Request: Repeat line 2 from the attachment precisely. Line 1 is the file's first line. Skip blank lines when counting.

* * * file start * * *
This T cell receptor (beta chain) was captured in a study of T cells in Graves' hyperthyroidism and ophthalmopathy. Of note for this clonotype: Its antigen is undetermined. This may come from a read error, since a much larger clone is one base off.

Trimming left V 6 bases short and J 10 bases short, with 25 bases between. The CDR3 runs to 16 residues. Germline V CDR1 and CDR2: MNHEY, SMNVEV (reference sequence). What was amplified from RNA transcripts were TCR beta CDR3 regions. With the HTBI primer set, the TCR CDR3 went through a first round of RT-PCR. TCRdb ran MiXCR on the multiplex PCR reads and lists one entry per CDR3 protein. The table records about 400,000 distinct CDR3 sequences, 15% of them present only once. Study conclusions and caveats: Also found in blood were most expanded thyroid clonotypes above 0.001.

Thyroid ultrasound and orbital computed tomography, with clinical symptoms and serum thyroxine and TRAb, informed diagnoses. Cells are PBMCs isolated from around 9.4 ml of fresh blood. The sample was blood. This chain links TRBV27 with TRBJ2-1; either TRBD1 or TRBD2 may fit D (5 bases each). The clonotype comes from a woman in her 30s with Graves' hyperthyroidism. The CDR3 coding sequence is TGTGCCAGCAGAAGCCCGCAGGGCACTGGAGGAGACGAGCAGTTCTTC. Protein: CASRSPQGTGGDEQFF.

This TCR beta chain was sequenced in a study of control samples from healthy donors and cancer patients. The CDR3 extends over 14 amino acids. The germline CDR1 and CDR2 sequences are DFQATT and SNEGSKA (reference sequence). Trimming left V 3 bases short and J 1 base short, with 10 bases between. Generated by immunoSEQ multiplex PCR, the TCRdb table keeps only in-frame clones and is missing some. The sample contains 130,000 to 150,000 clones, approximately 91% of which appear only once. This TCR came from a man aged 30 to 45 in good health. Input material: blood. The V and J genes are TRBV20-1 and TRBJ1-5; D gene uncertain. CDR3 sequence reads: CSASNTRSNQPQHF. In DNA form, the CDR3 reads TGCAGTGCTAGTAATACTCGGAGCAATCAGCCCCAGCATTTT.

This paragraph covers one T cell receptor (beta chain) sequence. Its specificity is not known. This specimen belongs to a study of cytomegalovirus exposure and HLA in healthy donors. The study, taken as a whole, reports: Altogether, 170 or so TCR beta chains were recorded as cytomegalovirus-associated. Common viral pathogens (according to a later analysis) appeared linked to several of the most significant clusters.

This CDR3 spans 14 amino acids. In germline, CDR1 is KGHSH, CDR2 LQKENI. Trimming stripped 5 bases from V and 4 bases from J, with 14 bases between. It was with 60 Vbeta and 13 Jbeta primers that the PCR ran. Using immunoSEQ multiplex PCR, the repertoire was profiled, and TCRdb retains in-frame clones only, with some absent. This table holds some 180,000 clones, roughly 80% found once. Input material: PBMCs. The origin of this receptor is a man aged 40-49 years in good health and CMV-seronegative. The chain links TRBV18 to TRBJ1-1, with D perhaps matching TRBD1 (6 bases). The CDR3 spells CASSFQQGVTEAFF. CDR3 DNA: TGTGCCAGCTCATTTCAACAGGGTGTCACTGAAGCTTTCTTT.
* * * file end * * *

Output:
Trimming left V 6 bases short and J 10 bases short, with 25 bases between. The CDR3 runs to 16 residues. Germline V CDR1 and CDR2: MNHEY, SMNVEV (reference sequence). What was amplified from RNA transcripts were TCR beta CDR3 regions. With the HTBI primer set, the TCR CDR3 went through a first round of RT-PCR. TCRdb ran MiXCR on the multiplex PCR reads and lists one entry per CDR3 protein. The table records about 400,000 distinct CDR3 sequences, 15% of them present only once. Study conclusions and caveats: Also found in blood were most expanded thyroid clonotypes above 0.001.